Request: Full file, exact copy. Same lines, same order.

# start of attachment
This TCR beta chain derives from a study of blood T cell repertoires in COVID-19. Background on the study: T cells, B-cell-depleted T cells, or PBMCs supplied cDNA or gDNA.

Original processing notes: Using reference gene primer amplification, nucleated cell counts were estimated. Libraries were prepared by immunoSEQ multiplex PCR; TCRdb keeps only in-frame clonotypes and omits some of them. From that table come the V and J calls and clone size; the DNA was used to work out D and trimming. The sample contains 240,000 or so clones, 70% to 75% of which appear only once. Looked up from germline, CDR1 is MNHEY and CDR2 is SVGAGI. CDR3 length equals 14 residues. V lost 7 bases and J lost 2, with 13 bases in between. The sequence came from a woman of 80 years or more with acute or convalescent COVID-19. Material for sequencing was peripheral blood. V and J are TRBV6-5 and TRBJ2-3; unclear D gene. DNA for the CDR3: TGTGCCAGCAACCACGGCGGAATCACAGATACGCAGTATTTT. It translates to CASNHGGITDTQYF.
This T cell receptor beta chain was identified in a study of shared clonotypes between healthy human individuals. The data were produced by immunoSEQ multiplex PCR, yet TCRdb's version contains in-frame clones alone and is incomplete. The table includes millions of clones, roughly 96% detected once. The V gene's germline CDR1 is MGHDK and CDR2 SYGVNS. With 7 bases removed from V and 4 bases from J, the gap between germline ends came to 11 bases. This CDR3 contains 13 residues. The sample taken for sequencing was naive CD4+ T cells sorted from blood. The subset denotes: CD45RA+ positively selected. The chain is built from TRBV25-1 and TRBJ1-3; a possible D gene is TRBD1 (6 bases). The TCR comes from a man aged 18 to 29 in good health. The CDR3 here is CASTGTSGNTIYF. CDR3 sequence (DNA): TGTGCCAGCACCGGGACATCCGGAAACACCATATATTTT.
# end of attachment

This TCR beta chain derives from a study of blood T cell repertoires in COVID-19. Background on the study: T cells, B-cell-depleted T cells, or PBMCs supplied cDNA or gDNA.

Original processing notes: Using reference gene primer amplification, nucleated cell counts were estimated. Libraries were prepared by immunoSEQ multiplex PCR; TCRdb keeps only in-frame clonotypes and omits some of them. From that table come the V and J calls and clone size; the DNA was used to work out D and trimming. The sample contains 240,000 or so clones, 70% to 75% of which appear only once. Looked up from germline, CDR1 is MNHEY and CDR2 is SVGAGI. CDR3 length equals 14 residues. V lost 7 bases and J lost 2, with 13 bases in between. The sequence came from a woman of 80 years or more with acute or convalescent COVID-19. Material for sequencing was peripheral blood. V and J are TRBV6-5 and TRBJ2-3; unclear D gene. DNA for the CDR3: TGTGCCAGCAACCACGGCGGAATCACAGATACGCAGTATTTT. It translates to CASNHGGITDTQYF.
This T cell receptor beta chain was identified in a study of shared clonotypes between healthy human individuals. The data were produced by immunoSEQ multiplex PCR, yet TCRdb's version contains in-frame clones alone and is incomplete. The table includes millions of clones, roughly 96% detected once. The V gene's germline CDR1 is MGHDK and CDR2 SYGVNS. With 7 bases removed from V and 4 bases from J, the gap between germline ends came to 11 bases. This CDR3 contains 13 residues. The sample taken for sequencing was naive CD4+ T cells sorted from blood. The subset denotes: CD45RA+ positively selected. The chain is built from TRBV25-1 and TRBJ1-3; a possible D gene is TRBD1 (6 bases). The TCR comes from a man aged 18 to 29 in good health. The CDR3 here is CASTGTSGNTIYF. CDR3 sequence (DNA): TGTGCCAGCACCGGGACATCCGGAAACACCATATATTTT.